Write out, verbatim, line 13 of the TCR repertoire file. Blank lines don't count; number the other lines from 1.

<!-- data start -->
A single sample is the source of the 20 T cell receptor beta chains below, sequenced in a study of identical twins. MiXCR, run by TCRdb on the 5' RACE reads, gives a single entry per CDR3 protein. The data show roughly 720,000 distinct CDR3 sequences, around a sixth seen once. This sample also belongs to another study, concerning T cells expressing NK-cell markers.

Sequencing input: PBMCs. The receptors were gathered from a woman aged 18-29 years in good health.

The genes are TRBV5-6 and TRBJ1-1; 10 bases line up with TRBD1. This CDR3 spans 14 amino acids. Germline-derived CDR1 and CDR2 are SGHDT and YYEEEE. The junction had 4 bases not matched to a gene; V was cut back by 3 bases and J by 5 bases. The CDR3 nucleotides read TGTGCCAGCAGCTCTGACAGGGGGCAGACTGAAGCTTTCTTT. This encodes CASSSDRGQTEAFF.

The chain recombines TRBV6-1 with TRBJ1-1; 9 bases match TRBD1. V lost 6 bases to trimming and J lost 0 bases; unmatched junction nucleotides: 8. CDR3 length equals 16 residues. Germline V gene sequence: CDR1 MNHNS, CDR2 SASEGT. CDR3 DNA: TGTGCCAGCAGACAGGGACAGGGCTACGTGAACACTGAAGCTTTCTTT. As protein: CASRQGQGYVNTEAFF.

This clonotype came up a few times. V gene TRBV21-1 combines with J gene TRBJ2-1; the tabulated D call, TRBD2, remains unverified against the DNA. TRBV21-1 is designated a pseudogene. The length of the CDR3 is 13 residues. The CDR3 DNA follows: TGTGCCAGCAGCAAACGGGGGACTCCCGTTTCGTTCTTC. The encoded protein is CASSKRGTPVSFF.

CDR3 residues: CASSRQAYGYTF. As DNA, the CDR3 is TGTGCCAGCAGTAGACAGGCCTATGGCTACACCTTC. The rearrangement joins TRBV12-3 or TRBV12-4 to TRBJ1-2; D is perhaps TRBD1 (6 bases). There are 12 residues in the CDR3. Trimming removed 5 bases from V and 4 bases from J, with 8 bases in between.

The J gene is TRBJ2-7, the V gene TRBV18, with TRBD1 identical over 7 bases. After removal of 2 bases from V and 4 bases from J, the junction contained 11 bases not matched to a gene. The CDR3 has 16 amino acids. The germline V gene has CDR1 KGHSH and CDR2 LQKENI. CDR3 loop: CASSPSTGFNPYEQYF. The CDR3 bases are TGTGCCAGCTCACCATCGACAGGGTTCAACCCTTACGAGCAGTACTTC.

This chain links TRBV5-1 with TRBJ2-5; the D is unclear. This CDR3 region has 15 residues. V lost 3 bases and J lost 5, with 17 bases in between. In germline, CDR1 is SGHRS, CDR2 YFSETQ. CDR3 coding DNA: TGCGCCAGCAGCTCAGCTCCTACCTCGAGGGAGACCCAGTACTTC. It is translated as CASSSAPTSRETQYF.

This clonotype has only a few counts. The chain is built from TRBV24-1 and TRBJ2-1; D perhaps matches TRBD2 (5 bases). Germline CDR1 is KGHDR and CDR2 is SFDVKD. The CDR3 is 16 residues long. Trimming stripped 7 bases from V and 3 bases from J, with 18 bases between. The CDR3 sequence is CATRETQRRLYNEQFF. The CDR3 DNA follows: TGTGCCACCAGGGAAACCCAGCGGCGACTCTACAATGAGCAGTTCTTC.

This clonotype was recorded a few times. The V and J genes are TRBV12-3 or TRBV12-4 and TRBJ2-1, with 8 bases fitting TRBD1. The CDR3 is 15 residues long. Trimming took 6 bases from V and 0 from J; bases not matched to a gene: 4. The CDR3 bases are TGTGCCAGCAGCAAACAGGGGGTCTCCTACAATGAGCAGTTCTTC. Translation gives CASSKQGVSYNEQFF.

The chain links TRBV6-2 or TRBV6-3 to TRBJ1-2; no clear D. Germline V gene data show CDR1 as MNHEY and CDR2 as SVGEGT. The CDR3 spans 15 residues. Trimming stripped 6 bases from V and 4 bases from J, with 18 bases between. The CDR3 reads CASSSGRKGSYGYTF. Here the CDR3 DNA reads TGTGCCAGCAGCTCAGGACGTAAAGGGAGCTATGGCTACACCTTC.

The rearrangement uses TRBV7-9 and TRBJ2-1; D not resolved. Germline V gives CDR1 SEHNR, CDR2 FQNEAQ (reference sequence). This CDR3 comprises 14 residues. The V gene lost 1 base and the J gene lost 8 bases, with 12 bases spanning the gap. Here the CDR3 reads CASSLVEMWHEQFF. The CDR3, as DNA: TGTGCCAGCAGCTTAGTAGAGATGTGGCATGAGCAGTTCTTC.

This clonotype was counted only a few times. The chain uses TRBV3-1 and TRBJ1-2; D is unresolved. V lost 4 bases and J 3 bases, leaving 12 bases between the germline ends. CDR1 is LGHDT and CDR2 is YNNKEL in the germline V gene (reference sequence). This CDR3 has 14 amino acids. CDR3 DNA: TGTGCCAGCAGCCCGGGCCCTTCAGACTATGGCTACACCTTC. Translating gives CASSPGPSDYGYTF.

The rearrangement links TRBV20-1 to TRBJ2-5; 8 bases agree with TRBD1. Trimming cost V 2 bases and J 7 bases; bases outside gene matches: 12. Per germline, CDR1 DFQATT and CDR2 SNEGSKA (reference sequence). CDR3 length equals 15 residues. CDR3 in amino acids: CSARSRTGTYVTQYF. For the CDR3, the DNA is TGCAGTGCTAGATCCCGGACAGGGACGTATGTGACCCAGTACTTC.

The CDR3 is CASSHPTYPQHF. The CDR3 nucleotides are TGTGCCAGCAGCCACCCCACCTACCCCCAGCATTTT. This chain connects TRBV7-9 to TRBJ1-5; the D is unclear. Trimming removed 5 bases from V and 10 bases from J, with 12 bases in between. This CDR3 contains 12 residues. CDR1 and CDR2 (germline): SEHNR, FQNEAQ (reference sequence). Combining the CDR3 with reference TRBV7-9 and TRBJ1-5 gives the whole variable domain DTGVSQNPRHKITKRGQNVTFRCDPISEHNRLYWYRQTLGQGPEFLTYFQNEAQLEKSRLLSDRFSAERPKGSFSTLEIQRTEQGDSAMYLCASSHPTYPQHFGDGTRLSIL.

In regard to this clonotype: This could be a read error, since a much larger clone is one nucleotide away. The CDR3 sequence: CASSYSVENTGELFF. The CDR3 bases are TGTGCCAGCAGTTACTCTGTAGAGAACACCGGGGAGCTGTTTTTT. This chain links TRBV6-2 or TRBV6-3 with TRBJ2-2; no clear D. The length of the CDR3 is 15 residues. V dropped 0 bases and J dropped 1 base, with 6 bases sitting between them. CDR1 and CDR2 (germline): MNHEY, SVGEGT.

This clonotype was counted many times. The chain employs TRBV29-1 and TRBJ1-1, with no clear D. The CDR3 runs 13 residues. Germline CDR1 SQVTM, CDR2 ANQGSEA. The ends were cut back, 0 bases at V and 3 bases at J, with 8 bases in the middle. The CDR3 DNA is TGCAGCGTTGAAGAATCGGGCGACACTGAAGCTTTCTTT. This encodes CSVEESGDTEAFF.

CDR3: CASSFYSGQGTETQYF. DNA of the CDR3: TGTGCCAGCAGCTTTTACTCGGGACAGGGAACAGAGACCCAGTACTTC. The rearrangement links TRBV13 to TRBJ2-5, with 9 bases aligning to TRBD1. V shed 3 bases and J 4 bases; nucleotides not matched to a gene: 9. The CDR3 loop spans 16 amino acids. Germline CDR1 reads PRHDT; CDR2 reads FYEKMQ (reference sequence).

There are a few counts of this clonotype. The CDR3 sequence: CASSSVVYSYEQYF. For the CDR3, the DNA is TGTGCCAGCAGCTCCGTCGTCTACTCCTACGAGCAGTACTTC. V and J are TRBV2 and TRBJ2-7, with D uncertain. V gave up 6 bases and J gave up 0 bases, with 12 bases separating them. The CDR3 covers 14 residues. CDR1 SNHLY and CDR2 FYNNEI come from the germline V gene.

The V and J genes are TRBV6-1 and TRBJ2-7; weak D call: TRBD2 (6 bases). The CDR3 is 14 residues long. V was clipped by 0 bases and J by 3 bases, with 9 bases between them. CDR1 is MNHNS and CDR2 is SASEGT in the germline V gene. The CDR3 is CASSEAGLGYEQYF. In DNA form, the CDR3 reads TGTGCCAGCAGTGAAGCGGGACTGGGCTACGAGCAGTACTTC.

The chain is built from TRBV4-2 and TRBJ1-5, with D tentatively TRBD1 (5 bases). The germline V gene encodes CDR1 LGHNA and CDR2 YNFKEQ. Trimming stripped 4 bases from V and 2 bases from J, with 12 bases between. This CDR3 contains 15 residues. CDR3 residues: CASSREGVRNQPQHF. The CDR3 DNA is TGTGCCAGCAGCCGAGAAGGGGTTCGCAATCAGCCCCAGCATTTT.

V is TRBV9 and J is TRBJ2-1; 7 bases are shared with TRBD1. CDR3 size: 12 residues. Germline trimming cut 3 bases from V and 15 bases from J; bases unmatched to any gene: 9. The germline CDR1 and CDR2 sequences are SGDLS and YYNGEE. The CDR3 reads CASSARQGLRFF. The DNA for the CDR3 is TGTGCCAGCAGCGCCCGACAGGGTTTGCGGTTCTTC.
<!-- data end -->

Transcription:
This clonotype was counted only a few times. The chain uses TRBV3-1 and TRBJ1-2; D is unresolved. V lost 4 bases and J 3 bases, leaving 12 bases between the germline ends. CDR1 is LGHDT and CDR2 is YNNKEL in the germline V gene (reference sequence). This CDR3 has 14 amino acids. CDR3 DNA: TGTGCCAGCAGCCCGGGCCCTTCAGACTATGGCTACACCTTC. Translating gives CASSPGPSDYGYTF.